But the president was gracious about this at the top of the meeting. And that's what kind of surprised me. He's on the phone chatting with Dick Parsons from Citigroup, who couldn't get down there because of the fog, and he was quite gracious about it saying, well, I'm glad you guys are there on the phone. The rest of us are saying, hey, there's a 7:30. There's still a train, you know. I mean, you could have been there if you would just give a little more time.

CHO: Forget about the train. I mean, one guy drove his own car from Pittsburgh. He stopped on his way at a Wendy's to get there.

Jill, I mean, what is your take on this?

JILL SCHLESINGER, EDITOR-AT-LARGE, CBSMONEYWATCH.COM: Well, I think this is a great metaphor that some of the bankers are right now and where they were a year ago. Because a year ago, they all came together and it was clear they worked together in a room and said we've got how to avert the crisis. And they did that.

CHO: Well, that's fine. But what's going on? Mortgage rates, they are at their lowest level since the 1940s, but there's such tight restriction that effectively these Americans who want to refinance, who want to buy a home are locked out. So what's going on?

SCHLESINGER: Well, there is a big problem with the various modification processes, OK? Number one is we had first lenders, right? The guy who loaned made the first loan are followed by second, sometimes third lenders. So when you go to modify the loan, the second and third guy don't agree to it.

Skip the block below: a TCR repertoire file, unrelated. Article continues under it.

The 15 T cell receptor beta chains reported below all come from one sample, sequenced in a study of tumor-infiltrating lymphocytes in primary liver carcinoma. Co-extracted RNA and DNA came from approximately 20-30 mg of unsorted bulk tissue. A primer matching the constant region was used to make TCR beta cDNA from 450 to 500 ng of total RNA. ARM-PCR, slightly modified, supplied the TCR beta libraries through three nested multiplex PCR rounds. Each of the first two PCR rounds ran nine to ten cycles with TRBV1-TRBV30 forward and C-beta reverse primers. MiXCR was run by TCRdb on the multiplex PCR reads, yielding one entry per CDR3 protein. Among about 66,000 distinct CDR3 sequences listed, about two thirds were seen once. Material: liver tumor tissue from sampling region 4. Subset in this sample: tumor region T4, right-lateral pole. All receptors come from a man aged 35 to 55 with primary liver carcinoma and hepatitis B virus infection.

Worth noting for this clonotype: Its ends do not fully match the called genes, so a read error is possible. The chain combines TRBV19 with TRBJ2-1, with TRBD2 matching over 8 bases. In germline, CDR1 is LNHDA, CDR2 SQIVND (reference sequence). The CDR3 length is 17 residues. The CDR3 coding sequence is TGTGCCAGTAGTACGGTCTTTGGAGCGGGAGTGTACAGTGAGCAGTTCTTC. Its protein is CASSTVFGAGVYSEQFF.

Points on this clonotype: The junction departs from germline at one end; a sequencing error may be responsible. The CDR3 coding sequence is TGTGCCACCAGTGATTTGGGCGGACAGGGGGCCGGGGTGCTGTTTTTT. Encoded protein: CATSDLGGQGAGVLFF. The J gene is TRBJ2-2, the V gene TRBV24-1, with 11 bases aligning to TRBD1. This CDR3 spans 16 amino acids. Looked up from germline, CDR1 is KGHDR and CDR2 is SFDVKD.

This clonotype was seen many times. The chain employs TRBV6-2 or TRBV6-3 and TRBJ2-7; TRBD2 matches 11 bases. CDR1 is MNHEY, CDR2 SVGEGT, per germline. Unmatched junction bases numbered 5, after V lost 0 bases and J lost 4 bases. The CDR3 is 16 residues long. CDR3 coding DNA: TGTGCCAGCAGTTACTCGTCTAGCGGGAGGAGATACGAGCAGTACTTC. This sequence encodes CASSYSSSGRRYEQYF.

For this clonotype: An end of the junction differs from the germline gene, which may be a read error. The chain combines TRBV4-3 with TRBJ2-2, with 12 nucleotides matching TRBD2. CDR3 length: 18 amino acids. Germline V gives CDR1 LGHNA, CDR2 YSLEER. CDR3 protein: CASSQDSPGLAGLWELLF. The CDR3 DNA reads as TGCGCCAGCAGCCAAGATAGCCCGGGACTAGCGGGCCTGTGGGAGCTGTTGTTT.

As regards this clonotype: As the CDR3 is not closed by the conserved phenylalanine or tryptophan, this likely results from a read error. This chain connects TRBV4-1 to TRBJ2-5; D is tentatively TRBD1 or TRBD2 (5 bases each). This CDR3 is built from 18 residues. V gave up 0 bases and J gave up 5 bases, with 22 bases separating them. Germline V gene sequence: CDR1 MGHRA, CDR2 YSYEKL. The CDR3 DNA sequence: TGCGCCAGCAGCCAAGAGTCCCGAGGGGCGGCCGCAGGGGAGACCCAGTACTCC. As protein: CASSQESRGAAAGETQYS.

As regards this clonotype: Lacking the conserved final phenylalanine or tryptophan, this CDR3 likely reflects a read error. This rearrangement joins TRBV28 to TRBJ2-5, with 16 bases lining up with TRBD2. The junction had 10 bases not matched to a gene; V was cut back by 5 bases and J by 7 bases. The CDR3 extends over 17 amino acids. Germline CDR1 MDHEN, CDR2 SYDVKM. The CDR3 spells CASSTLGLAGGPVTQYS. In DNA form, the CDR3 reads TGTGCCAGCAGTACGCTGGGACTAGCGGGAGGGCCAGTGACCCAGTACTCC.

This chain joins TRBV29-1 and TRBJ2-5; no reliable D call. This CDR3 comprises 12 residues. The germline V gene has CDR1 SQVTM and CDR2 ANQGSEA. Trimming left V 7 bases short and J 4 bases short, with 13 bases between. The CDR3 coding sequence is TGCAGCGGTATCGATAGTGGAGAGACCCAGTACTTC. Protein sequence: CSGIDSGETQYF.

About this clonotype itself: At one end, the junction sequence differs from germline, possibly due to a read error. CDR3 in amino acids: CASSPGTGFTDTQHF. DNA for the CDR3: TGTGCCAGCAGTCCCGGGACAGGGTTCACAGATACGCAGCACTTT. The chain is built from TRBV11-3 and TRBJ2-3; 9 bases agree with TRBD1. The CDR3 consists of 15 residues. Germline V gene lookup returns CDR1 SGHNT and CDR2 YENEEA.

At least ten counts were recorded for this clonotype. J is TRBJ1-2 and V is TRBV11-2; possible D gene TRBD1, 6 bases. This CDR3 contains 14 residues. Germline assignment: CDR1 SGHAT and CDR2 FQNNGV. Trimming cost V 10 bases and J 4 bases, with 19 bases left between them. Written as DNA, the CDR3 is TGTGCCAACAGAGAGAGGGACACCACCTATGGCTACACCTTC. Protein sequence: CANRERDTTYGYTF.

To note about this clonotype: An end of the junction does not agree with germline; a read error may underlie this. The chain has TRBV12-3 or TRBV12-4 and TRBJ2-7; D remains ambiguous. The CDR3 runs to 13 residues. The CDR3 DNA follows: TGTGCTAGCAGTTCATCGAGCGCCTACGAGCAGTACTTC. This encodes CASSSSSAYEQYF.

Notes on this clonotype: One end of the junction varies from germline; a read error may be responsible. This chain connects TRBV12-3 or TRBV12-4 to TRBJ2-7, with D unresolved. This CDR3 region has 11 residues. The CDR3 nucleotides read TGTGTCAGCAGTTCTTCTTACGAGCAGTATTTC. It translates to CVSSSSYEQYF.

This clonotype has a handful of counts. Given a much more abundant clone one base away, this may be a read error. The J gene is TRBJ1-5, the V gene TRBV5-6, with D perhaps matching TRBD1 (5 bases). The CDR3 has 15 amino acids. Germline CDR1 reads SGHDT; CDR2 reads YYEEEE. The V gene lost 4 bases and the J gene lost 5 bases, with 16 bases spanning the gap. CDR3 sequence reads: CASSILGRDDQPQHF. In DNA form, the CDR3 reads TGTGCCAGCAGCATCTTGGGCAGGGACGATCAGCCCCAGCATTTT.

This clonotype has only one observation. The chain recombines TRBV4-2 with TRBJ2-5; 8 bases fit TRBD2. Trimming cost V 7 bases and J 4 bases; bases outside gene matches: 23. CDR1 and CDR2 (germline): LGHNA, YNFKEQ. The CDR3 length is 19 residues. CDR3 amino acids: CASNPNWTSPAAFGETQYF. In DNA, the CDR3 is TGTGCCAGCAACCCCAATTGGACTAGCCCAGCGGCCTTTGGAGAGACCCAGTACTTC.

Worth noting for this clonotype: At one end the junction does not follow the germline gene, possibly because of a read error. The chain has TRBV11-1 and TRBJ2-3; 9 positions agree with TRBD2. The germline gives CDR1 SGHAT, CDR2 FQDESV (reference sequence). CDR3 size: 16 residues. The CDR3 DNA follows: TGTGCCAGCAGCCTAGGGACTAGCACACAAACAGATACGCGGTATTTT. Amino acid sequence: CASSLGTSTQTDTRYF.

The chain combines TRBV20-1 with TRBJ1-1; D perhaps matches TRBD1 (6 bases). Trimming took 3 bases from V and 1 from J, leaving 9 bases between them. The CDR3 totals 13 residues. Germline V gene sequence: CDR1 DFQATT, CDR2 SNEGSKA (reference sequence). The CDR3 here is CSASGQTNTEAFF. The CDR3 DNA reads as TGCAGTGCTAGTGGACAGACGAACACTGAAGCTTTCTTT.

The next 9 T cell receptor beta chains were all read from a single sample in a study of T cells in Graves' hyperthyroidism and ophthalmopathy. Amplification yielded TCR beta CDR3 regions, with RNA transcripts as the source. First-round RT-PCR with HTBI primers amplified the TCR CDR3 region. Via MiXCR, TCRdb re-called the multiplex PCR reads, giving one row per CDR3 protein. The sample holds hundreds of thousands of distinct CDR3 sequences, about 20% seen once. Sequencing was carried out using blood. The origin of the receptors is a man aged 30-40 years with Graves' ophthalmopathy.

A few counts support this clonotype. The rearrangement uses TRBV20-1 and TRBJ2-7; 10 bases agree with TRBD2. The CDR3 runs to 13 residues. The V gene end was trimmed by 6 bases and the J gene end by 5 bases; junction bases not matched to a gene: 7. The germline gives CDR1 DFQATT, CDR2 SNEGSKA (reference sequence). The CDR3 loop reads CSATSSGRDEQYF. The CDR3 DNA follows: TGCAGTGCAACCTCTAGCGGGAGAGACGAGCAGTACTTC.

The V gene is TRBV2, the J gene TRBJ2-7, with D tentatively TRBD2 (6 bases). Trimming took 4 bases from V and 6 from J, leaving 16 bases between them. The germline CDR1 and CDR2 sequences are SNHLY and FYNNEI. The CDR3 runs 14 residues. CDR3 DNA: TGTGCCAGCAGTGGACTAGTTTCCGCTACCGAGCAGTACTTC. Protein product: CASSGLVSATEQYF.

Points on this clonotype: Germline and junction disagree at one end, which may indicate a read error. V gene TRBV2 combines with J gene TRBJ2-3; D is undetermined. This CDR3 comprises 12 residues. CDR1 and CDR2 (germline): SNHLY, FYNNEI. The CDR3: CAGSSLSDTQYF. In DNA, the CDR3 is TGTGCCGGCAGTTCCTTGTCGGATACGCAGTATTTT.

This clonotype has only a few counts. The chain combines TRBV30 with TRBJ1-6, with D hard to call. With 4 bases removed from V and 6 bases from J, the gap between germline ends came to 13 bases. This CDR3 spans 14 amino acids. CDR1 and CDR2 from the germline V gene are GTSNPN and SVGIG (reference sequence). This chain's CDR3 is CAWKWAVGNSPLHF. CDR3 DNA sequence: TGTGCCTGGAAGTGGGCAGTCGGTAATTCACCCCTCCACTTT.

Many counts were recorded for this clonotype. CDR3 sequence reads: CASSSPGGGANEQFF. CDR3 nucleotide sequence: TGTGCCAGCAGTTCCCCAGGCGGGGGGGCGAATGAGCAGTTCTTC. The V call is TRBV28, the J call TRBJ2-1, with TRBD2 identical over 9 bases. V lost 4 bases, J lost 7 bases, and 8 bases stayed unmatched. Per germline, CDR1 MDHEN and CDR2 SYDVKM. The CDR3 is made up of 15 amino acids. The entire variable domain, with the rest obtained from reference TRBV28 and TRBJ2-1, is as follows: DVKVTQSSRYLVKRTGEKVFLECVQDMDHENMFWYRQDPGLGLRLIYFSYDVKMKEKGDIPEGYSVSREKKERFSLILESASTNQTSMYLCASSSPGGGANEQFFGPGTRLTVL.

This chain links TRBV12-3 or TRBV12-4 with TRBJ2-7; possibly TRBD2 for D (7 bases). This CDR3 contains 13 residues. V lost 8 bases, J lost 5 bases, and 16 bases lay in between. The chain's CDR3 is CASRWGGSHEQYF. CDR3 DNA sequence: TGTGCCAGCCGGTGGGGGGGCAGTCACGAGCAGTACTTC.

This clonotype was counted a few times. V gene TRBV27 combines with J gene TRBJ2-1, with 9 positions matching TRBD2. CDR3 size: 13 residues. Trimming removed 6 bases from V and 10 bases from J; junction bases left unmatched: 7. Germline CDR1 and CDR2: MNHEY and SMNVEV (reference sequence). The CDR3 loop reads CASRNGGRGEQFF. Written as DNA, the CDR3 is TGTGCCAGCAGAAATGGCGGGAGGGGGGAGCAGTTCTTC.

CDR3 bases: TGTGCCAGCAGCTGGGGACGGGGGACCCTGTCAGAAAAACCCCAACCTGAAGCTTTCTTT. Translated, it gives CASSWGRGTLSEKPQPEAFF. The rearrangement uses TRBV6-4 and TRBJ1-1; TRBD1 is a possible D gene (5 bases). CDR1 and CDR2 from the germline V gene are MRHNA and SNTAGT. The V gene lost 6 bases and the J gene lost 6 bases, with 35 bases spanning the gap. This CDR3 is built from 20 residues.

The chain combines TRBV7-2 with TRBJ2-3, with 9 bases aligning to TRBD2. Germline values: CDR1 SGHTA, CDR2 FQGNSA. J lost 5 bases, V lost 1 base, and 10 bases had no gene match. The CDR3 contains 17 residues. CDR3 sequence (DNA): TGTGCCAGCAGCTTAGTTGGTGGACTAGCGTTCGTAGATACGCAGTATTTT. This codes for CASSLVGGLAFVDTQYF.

ROMANS: It's a mess.

SCHLESINGER: And it's a mess. And so you have people who are trying to apply for a loan, you don't know who holds the loan. There's a lot of paperwork, and it's impossible for both sides.

CHO: Yes, you call it a pen in the blank process, right, Christine?


CHO: I mean, -- and there are broader implications. I think people seem to forget -- you know, Americans wanted to refinance right now, because mortgage rates are less than five percent.

ROMANS: Right.

CHO: So when you refinance, you've got hundreds of dollars more in your pocket a month to spend.

ROMANS: Right. But look, when we look at the president's mortgage modification program, we know that of those successful modifications, those trial modifications, I think 25 percent of them are already behind on their loans again. So there is this question here. People are really in dire straits, trying to figure out how to fix the problem. That there are different solutions for different people. Millions of people in trouble.

SCHLESINGER: And, you know, this is an interesting thing, because I spoke to a bunch of bankruptcy attorneys because I was working on a story about this, and they said, you know that many people would actually be better off filing for bankruptcy and walking away from their homes.

ROMANS: That's right.

SCHLESINGER: You feel like, people really don't want to do that. Most people want to make good on their promises. But in many cases, if you are underwater by more than 20 percent, so let's say your house is worth $100,000, you owe $120,000. In that case, most lawyers will say walking away is actually more financially prudent for you than trying to knock out a deal with the bank.

CHO: So what's the solution? Because there are so many millions of Americans who want to refinance, who want to buy a home, take advantage of these good prices right now.